The bill H.4568 was passed on Sunday (31 July) in a late-night session of the Massachusetts state legislature before the end of a law-making session.
The bill also requires utilities to acquire 1.2GW from other renewable sources, including onshore wind, solar and hydropower.
Offshore projects would be awarded power purchase contracts of 15 to 20 years, under the new law, which paves the way for the state to start building projects off the US's northeast coast.
The state's upper Senate house proposed utilities buy 2GW of offshore wind, but the House of Representatives, the lower legislative house, was reportedly only prepared to support 1.2GW of capacity. The 1.6GW figure — midway between the two proposals — was a compromise.
Danish developer Dong Energy and Offshore MW — affiliated with Germany's WindMW – are planning major offshore projects off Massachusetts. US developer Deepwater Wind is also trying to start two major projects off the north-east US coast.
Dong Energy, the world's largest offshore wind developer, called the bill a "landmark moment".
Its 1GW Bay State Wind project, off the coast of Martha's Vineyard, was acquired from RES Americas in April 2015 following the lease zone auction held by the Bureau of Ocean Energy Management (BOEM).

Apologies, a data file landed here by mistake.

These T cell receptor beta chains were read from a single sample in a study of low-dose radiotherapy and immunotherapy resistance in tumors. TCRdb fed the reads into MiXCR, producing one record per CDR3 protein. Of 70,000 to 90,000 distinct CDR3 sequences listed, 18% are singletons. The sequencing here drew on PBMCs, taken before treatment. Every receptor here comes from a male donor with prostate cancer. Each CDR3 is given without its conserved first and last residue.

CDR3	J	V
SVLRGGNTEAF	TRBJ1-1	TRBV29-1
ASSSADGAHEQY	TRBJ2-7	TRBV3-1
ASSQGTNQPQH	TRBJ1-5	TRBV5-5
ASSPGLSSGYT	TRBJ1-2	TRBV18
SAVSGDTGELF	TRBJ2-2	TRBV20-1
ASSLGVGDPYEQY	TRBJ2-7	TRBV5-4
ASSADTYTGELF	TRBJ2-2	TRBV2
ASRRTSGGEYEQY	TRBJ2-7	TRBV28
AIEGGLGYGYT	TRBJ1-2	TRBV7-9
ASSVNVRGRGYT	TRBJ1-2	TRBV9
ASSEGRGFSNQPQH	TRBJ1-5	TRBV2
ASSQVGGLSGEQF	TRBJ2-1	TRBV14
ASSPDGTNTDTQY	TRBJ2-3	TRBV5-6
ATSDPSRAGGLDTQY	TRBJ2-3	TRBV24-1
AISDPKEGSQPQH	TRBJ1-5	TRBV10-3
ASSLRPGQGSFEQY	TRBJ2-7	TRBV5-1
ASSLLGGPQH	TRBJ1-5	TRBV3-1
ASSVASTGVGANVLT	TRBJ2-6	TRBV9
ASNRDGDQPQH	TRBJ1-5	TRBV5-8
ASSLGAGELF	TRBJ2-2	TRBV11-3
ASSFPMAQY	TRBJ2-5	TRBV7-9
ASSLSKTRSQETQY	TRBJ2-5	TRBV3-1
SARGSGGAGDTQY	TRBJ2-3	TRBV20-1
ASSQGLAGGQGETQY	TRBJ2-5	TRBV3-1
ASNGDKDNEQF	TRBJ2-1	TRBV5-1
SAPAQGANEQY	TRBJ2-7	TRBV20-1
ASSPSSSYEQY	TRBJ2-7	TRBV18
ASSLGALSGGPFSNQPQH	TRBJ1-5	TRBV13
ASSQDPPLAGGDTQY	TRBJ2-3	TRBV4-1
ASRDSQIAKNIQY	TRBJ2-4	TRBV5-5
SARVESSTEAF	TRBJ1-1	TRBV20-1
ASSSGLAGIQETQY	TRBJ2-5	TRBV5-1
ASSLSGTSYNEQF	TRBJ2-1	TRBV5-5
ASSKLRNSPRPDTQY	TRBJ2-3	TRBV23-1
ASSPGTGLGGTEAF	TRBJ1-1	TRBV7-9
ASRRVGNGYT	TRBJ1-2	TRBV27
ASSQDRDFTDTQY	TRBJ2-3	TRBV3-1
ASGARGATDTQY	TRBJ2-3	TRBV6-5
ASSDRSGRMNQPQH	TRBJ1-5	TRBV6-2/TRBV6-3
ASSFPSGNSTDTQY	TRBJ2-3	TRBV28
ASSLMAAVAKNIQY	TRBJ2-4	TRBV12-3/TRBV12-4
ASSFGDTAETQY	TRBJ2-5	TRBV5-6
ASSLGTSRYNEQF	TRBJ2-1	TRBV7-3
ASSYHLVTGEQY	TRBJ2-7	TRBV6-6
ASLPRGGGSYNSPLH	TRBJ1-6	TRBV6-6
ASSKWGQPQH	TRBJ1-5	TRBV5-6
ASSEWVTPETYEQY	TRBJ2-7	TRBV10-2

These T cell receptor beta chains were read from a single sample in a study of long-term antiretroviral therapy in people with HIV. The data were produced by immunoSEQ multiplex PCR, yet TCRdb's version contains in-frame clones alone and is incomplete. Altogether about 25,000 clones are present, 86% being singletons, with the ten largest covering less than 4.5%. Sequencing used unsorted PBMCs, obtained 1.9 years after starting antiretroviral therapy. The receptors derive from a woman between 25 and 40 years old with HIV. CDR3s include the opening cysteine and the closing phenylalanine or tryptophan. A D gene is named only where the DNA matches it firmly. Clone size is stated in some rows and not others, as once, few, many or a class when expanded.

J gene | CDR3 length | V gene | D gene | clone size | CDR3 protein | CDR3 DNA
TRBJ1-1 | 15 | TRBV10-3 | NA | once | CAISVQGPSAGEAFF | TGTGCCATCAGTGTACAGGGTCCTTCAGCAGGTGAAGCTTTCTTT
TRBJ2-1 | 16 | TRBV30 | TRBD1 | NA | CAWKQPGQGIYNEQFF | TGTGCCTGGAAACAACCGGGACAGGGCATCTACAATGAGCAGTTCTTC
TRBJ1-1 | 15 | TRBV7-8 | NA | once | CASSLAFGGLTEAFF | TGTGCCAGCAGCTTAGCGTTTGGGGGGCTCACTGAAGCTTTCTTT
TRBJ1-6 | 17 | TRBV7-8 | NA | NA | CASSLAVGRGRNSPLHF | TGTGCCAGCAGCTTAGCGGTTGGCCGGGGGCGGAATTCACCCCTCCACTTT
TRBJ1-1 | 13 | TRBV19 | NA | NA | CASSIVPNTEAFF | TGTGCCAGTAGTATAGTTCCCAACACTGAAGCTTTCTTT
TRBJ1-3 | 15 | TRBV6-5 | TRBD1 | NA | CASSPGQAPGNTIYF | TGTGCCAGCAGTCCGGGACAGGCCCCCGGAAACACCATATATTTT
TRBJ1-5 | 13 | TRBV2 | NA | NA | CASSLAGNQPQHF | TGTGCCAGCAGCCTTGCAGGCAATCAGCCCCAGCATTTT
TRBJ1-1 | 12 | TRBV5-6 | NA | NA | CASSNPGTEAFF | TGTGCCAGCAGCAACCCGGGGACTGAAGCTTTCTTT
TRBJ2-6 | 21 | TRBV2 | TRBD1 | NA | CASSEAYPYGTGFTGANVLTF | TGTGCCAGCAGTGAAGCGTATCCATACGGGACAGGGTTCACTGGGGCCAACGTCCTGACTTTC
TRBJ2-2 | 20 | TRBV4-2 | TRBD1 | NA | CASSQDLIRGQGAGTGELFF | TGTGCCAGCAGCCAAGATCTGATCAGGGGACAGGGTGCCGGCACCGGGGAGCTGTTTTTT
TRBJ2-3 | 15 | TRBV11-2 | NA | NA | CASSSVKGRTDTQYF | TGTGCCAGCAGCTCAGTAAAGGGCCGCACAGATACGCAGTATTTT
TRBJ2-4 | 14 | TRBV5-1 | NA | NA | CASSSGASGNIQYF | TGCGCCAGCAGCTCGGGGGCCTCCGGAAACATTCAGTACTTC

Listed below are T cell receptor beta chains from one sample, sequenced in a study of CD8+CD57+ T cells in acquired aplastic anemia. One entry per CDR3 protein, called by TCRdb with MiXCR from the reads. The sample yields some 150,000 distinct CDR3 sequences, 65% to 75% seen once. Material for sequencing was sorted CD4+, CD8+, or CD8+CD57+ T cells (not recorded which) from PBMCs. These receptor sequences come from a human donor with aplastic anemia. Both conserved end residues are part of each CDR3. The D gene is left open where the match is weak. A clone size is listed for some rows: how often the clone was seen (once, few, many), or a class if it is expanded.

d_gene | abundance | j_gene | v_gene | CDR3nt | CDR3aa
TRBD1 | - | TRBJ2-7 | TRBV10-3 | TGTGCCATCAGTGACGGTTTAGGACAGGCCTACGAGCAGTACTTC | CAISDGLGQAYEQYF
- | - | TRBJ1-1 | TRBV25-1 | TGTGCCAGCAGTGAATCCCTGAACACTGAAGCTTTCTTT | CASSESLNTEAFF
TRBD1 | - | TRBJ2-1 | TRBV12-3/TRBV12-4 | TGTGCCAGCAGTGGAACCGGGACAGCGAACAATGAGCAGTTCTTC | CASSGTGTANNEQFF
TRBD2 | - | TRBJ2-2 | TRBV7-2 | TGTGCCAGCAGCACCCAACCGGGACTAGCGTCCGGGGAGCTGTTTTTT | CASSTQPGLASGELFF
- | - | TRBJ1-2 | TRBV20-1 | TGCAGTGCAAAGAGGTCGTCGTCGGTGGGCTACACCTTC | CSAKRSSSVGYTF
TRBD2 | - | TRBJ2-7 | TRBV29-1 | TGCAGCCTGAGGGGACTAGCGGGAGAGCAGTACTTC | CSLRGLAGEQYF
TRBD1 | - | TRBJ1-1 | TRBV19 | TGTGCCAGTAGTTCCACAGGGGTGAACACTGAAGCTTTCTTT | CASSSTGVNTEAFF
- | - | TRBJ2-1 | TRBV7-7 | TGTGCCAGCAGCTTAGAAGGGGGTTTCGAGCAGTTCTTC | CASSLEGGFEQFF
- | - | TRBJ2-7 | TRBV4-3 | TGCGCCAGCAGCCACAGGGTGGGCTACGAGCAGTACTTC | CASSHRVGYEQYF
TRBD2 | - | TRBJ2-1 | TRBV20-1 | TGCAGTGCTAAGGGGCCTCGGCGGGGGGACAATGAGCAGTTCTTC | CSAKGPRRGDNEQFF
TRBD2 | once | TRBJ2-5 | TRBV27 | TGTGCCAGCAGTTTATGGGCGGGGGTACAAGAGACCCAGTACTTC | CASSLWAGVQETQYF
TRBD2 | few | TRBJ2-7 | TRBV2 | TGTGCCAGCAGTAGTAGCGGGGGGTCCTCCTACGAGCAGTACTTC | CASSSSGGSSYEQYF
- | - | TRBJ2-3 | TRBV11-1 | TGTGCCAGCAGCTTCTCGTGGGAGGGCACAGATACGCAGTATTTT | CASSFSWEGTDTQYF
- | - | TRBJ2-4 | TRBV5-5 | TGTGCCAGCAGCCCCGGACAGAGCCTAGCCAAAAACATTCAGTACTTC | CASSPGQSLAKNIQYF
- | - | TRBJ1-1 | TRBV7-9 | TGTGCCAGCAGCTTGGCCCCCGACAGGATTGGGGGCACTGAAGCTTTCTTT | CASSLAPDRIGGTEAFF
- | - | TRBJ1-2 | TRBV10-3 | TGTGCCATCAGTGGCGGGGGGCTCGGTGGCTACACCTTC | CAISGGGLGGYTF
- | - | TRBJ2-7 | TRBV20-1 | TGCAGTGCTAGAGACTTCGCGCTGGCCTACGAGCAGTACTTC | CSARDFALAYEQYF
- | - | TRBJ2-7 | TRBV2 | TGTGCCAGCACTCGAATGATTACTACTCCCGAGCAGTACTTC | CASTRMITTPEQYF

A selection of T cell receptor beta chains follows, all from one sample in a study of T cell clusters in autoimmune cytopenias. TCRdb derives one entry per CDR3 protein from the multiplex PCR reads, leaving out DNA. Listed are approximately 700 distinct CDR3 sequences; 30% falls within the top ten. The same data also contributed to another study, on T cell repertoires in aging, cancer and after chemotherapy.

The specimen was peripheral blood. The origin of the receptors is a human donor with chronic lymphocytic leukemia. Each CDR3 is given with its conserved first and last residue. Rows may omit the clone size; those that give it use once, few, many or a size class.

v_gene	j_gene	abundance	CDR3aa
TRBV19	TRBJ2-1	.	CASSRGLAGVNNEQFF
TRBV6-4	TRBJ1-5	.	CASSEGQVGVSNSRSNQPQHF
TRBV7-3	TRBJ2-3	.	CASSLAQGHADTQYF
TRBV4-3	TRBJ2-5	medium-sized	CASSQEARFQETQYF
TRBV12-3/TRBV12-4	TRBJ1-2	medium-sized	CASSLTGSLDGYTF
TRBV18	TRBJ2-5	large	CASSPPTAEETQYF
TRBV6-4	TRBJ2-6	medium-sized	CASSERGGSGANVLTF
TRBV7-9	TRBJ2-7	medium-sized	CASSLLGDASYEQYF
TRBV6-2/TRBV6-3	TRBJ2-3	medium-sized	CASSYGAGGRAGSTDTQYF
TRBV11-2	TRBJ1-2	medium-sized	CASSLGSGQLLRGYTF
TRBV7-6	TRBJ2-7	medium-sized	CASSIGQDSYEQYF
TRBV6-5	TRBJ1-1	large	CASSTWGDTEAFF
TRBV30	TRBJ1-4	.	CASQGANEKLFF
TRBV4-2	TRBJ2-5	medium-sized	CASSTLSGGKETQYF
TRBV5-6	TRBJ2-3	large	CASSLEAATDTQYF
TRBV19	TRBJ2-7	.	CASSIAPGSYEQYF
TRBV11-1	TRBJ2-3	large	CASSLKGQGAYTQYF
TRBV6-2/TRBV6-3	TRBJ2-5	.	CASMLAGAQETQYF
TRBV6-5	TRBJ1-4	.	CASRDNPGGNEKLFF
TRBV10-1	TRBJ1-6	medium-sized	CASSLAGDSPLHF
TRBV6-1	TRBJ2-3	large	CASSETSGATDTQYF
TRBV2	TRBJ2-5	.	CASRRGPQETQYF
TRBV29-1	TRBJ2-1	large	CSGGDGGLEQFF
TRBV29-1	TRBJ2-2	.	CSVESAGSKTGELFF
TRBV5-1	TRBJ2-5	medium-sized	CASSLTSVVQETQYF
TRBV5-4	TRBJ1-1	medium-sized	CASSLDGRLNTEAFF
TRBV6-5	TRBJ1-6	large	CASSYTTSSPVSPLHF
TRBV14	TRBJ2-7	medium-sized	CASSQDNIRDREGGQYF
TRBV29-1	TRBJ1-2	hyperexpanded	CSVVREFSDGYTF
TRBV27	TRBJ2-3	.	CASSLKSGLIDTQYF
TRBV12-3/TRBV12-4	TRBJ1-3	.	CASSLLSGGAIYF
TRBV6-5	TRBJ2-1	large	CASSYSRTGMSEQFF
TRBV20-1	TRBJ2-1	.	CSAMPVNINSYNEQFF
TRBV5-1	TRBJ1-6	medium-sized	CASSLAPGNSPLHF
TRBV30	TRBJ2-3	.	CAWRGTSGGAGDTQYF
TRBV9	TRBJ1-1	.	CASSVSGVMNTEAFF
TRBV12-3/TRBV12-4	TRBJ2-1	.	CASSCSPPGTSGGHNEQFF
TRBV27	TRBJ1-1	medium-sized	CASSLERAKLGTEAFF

"With this legislation, Massachusetts shows clear leadership in setting out a strong ambition for offshore wind. The offshore wind industry has the potential to create thousands of local jobs up and down the East Coast, and Massachusetts' has positioned itself to be the leader in making the industry a reality," said Dong's North American general manager Thomas Brostrom.
"Additionally, this creates the right environment for competition between the developers allowing the best value for ratepayers for any offshore wind contracts awarded," he said.